The Tasmanian devil is a nocturnal carnivorous marsupial that forages for food alone. It is scavenger, preferring to feed on the bodies of dead animals rather than actually catching its own prey. It is however capable of hunting down animals as large as a small kangaroo.
The Tasmanian devil's diet is varied and may include wombats (which they love eating because of their high fat content) and other small mammals such as wallabies, birds, fish, insects, frogs and reptiles. In farm areas it also feed on the carcasses of dead, sheep, cattle and chickens. Typically a Tasmanian devils will consume about 15% of body weight in food each day. But being an opportunistic predator it will also gorge itself when there is abundant food consuming up to 40% of its body weight in these instances. Its powerful jaws and teeth enable it to chew through the toughest skin and bone. It consumes all parts of a carcass including, skin, and most bone and fur. It is the only Australian animal capable of defeating the spiny defences of the echidna which it consumes spikes and all.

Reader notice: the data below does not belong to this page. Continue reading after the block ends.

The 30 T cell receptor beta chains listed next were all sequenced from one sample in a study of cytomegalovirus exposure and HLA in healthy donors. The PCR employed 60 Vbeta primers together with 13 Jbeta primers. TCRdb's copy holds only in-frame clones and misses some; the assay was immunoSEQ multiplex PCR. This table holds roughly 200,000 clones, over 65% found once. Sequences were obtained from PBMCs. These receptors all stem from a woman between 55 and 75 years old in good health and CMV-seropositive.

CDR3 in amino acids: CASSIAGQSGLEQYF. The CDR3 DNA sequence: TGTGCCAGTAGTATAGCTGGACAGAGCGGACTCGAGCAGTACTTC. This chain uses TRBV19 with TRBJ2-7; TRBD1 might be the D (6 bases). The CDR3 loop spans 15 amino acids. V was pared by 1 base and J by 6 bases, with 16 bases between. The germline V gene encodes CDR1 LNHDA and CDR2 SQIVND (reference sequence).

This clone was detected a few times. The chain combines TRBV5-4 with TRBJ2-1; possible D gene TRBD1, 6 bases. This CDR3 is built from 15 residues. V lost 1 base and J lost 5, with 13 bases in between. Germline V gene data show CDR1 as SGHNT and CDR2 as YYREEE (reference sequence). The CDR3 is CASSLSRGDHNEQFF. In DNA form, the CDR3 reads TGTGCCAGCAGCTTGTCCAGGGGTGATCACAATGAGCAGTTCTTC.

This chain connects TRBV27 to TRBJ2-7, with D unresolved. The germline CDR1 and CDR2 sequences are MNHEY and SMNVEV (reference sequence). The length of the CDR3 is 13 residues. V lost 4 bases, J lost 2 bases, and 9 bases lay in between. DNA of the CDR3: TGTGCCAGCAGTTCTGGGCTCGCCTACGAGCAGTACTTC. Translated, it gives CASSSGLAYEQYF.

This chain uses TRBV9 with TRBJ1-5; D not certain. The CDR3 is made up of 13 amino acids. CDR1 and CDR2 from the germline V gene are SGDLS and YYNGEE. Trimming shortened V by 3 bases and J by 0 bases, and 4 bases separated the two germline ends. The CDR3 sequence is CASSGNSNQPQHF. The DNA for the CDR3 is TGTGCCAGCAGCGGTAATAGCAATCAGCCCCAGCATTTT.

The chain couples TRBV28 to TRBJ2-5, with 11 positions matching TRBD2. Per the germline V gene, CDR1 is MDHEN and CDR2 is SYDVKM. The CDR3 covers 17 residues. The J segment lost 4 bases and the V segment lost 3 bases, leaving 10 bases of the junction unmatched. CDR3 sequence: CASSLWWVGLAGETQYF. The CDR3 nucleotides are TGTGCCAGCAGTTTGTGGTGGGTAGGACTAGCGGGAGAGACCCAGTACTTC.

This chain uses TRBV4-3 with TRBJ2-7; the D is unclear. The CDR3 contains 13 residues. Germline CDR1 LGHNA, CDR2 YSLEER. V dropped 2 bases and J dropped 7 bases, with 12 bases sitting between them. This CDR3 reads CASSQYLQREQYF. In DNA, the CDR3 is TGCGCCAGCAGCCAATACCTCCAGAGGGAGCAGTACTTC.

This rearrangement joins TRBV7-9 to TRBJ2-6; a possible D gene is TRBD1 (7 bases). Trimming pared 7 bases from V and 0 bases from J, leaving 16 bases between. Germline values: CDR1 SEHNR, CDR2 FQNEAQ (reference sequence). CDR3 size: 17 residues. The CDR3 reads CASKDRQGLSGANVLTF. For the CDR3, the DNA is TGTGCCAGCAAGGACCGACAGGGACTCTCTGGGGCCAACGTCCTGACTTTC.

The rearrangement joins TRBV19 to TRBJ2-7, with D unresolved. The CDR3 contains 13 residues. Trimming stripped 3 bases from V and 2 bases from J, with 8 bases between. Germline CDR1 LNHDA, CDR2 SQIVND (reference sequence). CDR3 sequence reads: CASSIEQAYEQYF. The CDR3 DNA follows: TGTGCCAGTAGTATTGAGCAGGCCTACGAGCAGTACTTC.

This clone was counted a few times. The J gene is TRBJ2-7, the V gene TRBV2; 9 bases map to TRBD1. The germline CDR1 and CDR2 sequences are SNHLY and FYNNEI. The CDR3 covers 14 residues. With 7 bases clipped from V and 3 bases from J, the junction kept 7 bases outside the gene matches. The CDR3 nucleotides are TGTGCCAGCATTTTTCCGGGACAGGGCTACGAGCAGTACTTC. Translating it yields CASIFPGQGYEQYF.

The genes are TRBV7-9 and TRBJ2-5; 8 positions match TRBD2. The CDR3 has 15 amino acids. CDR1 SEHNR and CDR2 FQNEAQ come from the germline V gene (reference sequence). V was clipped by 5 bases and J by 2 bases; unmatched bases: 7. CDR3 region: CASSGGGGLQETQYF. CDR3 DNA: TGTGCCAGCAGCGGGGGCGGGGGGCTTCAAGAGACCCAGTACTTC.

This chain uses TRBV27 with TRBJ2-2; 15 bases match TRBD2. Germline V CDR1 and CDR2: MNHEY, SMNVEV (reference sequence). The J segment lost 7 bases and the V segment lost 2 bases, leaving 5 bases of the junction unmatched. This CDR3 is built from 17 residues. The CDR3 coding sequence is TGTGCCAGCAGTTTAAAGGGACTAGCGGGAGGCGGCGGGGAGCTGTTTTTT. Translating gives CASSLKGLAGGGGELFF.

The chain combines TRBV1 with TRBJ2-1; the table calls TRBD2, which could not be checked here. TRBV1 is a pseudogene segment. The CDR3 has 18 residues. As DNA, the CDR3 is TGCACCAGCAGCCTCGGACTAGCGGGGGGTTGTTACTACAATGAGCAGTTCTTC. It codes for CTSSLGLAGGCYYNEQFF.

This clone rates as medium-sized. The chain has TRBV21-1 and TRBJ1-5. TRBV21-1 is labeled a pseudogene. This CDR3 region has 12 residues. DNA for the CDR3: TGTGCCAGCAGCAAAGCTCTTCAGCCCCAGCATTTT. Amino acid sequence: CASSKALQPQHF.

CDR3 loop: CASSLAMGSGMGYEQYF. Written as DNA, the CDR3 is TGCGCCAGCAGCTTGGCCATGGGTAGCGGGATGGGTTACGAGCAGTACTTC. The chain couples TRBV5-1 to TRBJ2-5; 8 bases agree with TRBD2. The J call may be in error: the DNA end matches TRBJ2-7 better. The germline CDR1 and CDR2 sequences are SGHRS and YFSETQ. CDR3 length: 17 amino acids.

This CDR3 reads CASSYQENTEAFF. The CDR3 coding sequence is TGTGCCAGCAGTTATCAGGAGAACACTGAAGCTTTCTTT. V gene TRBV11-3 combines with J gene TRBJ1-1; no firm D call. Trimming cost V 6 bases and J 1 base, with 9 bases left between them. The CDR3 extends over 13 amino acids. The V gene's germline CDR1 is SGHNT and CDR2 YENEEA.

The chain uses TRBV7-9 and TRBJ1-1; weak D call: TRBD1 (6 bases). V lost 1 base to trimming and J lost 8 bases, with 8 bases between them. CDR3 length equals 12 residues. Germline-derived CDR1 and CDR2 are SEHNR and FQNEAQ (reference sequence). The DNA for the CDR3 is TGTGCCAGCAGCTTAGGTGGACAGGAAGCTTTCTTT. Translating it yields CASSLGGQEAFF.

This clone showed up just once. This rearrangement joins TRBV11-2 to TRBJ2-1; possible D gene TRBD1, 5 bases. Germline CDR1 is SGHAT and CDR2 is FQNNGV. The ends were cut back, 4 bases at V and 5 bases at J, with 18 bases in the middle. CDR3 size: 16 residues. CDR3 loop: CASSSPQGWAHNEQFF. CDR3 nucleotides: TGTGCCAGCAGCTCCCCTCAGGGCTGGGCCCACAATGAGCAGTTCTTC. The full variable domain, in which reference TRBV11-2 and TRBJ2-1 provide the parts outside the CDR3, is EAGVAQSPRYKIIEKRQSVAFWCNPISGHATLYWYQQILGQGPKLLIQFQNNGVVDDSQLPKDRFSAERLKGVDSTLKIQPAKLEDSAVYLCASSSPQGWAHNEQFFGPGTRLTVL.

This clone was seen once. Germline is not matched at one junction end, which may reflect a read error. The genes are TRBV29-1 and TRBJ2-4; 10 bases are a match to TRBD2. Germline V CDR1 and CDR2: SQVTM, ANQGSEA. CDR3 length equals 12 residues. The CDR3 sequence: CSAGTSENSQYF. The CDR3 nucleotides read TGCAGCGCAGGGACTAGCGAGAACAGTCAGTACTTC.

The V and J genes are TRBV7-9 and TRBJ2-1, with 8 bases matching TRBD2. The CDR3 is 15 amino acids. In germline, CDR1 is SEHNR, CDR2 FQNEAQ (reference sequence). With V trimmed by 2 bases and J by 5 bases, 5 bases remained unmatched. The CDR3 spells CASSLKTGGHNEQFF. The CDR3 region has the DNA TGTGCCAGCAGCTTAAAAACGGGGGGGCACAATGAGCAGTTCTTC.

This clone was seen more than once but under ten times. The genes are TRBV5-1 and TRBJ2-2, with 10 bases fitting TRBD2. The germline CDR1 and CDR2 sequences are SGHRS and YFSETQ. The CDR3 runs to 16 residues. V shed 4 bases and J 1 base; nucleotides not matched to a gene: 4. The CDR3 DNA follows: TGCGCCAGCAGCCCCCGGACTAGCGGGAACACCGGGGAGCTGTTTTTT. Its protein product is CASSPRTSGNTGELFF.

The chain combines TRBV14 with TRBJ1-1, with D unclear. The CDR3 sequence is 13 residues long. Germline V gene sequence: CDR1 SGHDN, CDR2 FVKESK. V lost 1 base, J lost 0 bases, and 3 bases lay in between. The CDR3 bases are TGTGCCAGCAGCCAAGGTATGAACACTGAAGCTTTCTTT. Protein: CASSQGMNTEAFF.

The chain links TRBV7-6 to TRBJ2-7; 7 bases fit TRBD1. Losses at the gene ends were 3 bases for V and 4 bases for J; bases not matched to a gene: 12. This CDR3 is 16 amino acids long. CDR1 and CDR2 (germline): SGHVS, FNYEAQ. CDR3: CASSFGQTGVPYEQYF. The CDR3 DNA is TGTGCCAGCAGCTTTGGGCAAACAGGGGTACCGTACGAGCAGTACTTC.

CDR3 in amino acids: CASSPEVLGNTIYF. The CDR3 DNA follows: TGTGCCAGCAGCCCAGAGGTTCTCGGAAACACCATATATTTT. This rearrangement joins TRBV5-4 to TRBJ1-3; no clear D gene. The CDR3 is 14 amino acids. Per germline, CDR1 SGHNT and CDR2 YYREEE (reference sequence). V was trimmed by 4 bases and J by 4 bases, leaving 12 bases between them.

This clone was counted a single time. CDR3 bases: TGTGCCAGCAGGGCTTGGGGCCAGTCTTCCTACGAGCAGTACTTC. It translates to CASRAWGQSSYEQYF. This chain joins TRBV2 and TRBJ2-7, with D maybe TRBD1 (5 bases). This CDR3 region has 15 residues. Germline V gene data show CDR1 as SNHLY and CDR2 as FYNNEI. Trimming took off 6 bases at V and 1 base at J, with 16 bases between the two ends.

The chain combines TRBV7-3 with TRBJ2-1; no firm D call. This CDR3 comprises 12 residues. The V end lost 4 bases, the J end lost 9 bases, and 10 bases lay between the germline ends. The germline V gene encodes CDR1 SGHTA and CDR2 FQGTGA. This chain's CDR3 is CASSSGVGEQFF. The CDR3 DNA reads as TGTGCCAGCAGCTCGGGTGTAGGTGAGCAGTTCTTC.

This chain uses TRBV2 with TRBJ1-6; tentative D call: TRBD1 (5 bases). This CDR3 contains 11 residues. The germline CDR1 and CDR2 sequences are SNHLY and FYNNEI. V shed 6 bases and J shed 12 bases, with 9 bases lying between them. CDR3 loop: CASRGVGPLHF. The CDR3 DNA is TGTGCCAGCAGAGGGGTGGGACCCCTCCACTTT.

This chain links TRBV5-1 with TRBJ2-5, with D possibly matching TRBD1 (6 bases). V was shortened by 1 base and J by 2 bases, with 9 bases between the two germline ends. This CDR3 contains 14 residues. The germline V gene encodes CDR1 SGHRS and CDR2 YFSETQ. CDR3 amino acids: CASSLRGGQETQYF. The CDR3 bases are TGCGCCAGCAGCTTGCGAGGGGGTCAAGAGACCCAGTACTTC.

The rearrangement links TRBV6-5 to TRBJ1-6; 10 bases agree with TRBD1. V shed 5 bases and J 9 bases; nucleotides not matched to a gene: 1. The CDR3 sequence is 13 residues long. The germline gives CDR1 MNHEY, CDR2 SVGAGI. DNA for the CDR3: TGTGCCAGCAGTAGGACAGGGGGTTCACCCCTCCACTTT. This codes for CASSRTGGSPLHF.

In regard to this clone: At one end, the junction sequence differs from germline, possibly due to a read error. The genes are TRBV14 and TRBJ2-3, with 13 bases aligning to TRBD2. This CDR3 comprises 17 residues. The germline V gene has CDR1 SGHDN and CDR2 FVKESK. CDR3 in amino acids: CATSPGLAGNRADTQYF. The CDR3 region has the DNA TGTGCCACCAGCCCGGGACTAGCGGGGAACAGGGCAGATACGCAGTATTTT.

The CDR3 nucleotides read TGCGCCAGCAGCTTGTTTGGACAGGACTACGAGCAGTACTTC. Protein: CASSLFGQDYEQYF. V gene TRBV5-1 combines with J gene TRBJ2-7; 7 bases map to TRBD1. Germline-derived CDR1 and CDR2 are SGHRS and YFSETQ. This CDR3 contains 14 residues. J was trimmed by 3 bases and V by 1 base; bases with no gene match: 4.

The Tasmanian devil is very easy to detect, as these animals quickly congregating around a food source. When a group of devils feed together they emit terrible spine-chilling screams and screeches as they aggressive devour the carcass. These sounds can sometimes be heard up to two kilometres away.
Tasmanian devils become sexually mature at the age of two years. Females average four breeding seasons in their lifetime and can produce about 12 viable offspring in that time. Males can produce up to 16 offspring over their lifetime. Tasmanian devils mate during the months of March and April. The males fight boisterously and ferociously with each other for the right to mate with a female. The female will mate with the most dominate male. Tasmanian devils are polygamous, with both the male and female mating with more than one partner during the mating season. A male will attempt to guard partner to prevent female infidelity.